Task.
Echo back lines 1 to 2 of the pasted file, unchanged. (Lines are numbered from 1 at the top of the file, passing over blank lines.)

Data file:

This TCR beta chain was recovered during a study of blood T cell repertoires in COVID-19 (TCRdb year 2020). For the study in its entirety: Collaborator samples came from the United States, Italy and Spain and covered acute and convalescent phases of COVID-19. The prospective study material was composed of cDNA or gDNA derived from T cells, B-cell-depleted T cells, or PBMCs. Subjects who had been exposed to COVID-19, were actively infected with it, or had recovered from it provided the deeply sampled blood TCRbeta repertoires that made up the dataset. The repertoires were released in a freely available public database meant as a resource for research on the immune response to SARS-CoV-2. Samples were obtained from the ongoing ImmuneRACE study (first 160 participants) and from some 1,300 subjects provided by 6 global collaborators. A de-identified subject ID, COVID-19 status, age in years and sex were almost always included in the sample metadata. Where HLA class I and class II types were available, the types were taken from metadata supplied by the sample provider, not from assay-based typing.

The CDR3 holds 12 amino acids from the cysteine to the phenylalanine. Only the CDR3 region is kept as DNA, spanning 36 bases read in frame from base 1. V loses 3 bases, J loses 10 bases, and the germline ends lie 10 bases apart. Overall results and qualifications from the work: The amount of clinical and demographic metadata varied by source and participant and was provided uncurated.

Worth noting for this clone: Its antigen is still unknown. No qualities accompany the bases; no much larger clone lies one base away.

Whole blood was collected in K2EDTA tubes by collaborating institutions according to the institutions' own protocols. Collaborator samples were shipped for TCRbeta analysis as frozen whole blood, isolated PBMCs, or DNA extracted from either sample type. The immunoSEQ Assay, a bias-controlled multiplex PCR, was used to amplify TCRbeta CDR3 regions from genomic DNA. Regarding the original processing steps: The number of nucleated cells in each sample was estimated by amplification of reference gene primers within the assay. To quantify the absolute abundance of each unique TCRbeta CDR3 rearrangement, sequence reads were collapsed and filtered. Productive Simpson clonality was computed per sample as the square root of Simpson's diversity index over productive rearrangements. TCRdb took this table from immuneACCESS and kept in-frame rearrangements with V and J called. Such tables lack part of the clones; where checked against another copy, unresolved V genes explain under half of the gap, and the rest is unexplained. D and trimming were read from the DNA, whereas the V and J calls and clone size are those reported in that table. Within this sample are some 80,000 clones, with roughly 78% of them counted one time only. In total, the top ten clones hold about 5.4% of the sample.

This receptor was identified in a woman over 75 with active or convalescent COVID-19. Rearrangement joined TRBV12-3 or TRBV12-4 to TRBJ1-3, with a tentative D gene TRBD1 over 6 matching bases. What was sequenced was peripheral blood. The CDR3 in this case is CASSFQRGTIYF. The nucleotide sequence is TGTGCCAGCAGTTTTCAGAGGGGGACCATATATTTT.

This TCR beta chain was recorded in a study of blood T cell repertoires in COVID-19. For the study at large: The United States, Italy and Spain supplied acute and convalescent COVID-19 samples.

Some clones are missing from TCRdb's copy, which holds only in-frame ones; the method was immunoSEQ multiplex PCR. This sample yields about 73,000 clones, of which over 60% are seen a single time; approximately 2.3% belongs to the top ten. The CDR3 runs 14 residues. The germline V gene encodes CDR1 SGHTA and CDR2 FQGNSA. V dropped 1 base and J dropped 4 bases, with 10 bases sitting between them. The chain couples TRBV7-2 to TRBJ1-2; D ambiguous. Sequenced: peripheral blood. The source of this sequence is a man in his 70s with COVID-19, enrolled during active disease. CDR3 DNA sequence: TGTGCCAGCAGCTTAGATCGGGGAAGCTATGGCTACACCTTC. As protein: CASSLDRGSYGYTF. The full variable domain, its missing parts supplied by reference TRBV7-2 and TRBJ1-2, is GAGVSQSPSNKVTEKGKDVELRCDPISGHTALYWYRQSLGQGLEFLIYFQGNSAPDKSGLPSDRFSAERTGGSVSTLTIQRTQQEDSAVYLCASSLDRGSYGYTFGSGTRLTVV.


This TCR beta chain was recovered during a study of blood T cell repertoires in COVID-19 (TCRdb year 2020). For the study in its entirety: Collaborator samples came from the United States, Italy and Spain and covered acute and convalescent phases of COVID-19. The prospective study material was composed of cDNA or gDNA derived from T cells, B-cell-depleted T cells, or PBMCs. Subjects who had been exposed to COVID-19, were actively infected with it, or had recovered from it provided the deeply sampled blood TCRbeta repertoires that made up the dataset. The repertoires were released in a freely available public database meant as a resource for research on the immune response to SARS-CoV-2. Samples were obtained from the ongoing ImmuneRACE study (first 160 participants) and from some 1,300 subjects provided by 6 global collaborators. A de-identified subject ID, COVID-19 status, age in years and sex were almost always included in the sample metadata. Where HLA class I and class II types were available, the types were taken from metadata supplied by the sample provider, not from assay-based typing.

The CDR3 holds 12 amino acids from the cysteine to the phenylalanine. Only the CDR3 region is kept as DNA, spanning 36 bases read in frame from base 1. V loses 3 bases, J loses 10 bases, and the germline ends lie 10 bases apart. Overall results and qualifications from the work: The amount of clinical and demographic metadata varied by source and participant and was provided uncurated.